|Outfielder / Manager|
|Born: December 31, 1955|
Hamilton, Ohio, U.S.
|MLB: July 20, 1980, for the Chicago Cubs|
|NPB: April 9, 1983, for the Yokohama Taiyo Whales|
|MLB: September 30, 1981, for the Chicago Cubs|
|NPB: April 8, 1984, for the Yokohama Taiyo Whales|
|Runs batted in||14|
|Runs batted in||68|
|Career highlights and awards|
James Edwin Tracy (born December 31, 1955) is a former Major League Baseball (MLB) manager and player. He played for the Chicago Cubs in 1980 and 1981, and has managed the Los Angeles Dodgers, Pittsburgh Pirates, and Colorado Rockies. Tracy was named Manager of the Year in 2009, only the second manager to win the award after being hired mid-season, joining Jack McKeon for the Florida Marlins.
Tracy was an All-America baseball player at Marietta College, an NCAA Division III institution in Ohio. In 1976, he played collegiate summer baseball with the Chatham A's of the Cape Cod Baseball League and was named a league all-star.
He played as an outfielder for parts of two seasons with the Chicago Cubs in 1980–81. He also played two seasons in Japan with the Yokohama Taiyo Whales in 1983–84.
Tracy worked as a minor league manager for several organizations including the Ottawa Lynx in 1994. He is featured as the manager of the 1988 Peoria Chiefs in the book "The Boys Who Would Be Cubs", by Joseph Bosco . Tracy later served as the bench coach of the Montreal Expos (under manager Felipe Alou), and the Dodgers (under manager Davey Johnson) in 1999 and 2000.
Tracy was manager of the Los Angeles Dodgers from 2001 to 2005, compiling four winning seasons and a 427–383 record. With Tracy as manager, the Dodgers won the National League West division in 2004 but lost 3-1 to the St. Louis Cardinals in the National League Division Series. On October 3, 2005, after finishing the season at 71-91, Tracy and the Dodgers agreed to part ways citing "philosophical differences."
Tracy was hired by the Pittsburgh Pirates on October 11, 2005. In two disappointing seasons in Pittsburgh, he compiled a 135–189 record. Tracy was fired by the Pirates on October 5, 2007.
Tracy was hired as bench coach for the Colorado Rockies in November 2008. On May 29, 2009, Clint Hurdle was fired with an 18–28 record, and Tracy was named to replace him. Tracy led the Rockies to the postseason, with a 74–42 (.638) record after taking over as manager, but lost the NLDS to the Philadelphia Phillies by a score of 3 games to 1. For his efforts in the 2009 season, Tracy won the National League Manager of the Year Award as voted on by the Baseball Writers' Association of America. He was also named the NL Manager of the Year by The Sporting News. On November 19, 2009, Tracy was rewarded with a three-year contract extension.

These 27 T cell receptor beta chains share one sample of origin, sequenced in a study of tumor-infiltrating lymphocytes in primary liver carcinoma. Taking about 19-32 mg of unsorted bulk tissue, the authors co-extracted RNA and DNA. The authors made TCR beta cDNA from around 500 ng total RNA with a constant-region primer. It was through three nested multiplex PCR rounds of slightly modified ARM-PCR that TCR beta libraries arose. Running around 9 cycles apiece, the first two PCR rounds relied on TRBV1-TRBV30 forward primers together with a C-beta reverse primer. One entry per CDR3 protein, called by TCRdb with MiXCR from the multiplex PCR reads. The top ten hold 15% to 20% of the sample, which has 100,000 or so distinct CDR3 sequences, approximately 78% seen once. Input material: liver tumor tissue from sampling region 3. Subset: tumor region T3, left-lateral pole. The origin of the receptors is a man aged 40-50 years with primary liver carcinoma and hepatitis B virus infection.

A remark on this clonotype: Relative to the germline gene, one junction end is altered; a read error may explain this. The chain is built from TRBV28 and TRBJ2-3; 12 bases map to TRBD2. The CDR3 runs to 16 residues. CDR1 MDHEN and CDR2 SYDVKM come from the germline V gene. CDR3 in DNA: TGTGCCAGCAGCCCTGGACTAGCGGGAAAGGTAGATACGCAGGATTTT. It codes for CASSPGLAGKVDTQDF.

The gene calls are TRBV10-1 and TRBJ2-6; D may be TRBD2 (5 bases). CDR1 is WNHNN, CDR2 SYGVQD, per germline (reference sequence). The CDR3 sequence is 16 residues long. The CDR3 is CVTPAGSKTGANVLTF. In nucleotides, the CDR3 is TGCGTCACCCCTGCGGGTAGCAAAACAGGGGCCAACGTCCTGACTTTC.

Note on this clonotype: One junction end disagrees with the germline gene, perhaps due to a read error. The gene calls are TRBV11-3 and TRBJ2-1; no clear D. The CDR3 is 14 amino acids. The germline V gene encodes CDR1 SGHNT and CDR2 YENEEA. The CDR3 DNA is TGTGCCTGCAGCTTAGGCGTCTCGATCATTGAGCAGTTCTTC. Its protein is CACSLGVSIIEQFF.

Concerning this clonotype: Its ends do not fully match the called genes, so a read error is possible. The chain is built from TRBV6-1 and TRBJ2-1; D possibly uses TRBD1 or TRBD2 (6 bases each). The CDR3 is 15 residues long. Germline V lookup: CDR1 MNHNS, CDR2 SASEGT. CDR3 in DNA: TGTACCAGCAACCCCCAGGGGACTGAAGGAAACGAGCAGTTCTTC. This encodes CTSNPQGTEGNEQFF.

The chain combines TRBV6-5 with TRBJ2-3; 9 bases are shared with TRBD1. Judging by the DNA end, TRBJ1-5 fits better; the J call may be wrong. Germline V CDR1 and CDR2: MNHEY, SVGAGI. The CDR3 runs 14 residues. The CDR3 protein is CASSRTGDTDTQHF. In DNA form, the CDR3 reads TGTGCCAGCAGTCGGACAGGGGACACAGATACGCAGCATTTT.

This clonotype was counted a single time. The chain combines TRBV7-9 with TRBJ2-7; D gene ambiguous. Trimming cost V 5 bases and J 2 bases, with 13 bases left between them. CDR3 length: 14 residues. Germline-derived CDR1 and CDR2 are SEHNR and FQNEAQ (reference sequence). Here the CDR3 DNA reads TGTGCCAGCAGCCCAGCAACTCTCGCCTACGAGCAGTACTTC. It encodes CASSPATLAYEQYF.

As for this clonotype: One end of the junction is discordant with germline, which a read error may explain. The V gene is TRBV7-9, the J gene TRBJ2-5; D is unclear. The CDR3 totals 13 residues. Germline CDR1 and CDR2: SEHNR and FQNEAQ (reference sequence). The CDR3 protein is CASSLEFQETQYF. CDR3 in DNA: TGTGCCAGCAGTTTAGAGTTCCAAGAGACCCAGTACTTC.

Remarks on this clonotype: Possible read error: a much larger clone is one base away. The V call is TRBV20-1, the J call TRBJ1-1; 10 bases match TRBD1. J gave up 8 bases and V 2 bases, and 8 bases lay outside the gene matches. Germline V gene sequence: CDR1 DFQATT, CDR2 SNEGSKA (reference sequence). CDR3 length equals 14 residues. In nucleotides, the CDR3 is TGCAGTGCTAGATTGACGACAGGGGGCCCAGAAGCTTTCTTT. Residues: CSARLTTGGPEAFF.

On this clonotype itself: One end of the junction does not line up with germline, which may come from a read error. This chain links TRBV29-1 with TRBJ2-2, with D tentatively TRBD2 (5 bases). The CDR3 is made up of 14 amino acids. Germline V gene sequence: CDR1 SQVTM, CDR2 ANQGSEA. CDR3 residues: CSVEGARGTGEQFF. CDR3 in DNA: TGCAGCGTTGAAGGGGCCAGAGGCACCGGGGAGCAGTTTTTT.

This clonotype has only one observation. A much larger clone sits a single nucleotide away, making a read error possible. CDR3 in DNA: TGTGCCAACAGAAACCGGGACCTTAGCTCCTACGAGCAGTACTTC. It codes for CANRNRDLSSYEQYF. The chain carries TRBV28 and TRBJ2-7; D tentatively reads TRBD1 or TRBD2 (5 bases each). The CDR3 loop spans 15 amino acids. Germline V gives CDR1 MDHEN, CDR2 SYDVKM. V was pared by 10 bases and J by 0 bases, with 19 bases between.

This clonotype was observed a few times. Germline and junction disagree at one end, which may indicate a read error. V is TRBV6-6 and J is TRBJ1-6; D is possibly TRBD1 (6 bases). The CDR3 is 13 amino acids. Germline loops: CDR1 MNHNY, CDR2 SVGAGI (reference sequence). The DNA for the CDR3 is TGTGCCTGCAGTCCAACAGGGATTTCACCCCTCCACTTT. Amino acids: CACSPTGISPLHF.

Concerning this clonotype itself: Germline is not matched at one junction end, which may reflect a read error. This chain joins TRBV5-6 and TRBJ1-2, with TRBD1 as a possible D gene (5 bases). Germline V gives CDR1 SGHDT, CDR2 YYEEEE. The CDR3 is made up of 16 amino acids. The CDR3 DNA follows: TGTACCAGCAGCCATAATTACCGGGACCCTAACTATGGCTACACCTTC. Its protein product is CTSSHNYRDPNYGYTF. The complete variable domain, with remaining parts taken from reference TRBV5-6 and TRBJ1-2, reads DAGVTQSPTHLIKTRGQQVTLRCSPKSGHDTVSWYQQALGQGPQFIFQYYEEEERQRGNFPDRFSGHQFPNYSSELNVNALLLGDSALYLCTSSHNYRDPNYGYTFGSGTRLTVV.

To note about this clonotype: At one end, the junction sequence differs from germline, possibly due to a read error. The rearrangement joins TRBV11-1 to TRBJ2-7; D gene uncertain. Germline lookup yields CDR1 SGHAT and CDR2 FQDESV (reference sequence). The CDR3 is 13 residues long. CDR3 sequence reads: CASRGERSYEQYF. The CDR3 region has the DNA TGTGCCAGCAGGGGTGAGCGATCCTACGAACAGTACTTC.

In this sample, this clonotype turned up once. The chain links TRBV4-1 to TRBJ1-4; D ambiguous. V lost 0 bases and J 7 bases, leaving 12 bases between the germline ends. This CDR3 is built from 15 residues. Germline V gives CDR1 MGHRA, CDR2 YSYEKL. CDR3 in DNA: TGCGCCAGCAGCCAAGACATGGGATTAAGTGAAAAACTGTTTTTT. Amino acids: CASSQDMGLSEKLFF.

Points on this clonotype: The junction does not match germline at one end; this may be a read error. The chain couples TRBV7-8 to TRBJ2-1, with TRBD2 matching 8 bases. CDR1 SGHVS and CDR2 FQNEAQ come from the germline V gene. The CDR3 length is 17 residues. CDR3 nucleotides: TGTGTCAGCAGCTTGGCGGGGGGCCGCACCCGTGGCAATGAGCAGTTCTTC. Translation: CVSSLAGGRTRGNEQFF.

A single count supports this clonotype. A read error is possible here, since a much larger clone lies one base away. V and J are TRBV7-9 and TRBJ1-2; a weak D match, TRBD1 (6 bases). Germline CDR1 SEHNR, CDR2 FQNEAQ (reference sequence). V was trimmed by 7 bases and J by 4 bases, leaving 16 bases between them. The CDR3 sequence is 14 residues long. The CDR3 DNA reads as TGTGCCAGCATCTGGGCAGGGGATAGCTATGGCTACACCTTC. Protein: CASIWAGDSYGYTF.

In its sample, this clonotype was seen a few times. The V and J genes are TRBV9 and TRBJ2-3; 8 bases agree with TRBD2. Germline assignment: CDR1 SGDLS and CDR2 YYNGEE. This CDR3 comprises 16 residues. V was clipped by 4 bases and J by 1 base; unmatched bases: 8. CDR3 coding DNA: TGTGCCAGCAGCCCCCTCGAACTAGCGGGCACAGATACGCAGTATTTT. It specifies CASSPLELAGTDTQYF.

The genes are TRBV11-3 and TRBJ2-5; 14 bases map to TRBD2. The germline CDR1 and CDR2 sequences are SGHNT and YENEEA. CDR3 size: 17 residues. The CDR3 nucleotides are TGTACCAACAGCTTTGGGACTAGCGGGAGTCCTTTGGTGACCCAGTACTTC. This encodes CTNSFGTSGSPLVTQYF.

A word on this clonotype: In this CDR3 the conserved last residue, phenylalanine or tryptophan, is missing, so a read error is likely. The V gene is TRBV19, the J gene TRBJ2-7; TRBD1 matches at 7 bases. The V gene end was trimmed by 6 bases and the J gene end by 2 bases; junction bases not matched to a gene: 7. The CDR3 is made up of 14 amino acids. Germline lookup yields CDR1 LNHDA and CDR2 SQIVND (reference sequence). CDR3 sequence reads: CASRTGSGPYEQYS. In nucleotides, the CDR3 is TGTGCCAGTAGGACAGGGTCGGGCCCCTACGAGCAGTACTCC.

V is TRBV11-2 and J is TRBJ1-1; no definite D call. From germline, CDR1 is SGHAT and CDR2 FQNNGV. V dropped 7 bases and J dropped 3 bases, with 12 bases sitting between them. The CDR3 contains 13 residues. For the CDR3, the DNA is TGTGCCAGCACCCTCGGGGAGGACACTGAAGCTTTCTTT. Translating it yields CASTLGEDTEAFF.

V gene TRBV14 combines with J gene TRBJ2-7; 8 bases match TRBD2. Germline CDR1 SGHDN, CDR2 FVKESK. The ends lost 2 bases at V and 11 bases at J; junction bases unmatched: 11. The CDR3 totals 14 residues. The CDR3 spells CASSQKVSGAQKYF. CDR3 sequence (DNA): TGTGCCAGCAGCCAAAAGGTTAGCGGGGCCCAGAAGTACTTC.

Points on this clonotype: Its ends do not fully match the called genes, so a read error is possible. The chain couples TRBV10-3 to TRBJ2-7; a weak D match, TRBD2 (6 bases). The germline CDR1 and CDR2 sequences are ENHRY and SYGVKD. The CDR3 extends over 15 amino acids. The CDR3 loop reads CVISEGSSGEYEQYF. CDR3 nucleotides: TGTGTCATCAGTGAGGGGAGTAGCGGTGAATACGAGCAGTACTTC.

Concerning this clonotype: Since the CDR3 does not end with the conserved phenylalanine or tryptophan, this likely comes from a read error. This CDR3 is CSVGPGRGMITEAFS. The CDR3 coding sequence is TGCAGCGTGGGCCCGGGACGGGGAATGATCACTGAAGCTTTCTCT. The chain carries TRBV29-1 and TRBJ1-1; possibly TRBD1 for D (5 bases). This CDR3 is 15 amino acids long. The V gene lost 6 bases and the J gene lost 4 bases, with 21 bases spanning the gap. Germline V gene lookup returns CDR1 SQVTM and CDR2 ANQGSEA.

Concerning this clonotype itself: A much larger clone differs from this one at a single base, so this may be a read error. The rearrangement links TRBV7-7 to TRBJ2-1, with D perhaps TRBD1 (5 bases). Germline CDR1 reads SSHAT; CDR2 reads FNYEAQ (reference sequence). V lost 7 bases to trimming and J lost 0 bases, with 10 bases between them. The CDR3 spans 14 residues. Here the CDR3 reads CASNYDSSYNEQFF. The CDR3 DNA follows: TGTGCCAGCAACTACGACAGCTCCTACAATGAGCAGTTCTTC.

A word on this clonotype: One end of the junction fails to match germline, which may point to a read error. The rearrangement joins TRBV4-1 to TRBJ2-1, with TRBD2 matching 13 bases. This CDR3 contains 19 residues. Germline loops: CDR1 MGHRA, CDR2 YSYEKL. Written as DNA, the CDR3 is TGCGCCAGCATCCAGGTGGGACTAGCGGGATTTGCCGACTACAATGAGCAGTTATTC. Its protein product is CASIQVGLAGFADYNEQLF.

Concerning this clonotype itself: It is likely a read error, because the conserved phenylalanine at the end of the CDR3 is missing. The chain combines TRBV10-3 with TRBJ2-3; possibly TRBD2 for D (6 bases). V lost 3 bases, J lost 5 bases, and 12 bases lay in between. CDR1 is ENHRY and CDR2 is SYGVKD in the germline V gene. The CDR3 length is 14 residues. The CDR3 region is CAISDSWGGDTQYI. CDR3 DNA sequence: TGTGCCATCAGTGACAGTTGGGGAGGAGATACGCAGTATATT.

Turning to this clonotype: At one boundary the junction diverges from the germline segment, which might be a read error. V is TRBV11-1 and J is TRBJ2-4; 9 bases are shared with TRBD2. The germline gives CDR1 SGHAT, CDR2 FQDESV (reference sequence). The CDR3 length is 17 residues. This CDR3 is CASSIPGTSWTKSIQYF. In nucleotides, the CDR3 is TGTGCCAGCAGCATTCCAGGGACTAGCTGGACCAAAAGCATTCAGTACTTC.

In 2010, the Rockies lost 13 of their last 14 games, collapsing from a 1⁄2 game deficit in the wild card race to finish 7 games behind an Atlanta Braves team that went 6-8 in the same span. In 2011, the Rockies began the season with an 11-2 record before finishing the season with a 62-87 (.416) run that landed them in 4th place.
After the 2011 season, the Rockies rewarded Tracy with an "indefinite" contract extension. The Rockies went on to accumulate a 37-65 record (.363) through August 1, leading to a front office reshuffle that left Jim Tracy and his staff intact. Tracy resigned as manager of the Rockies on October 7, 2012, following a disappointing and injury plagued 2012 season that saw the Rockies finish 64-98, the worst record in franchise history.
|Team||From||To||Regular season record||Post–season record|
|W||L||Win %||W||L||Win %|
|Los Angeles Dodgers||2001||2005||427||383||.527||1||3||.250|
Tracy's oldest son, Brian, played baseball at UC Santa Barbara, and was drafted in 2007 by the Pirates. Brian later became a scout for the Pirates. Son Chad played in the minor leagues for eight seasons, including four seasons in Triple-A for three different franchises. Chad, along with Bryan LaHair and Nick Stavinoha, led Triple-A in RBIs in 2011, with 109. Chad later became a minor-league manager. Youngest son Mark also played minor league baseball from 2010 to 2013.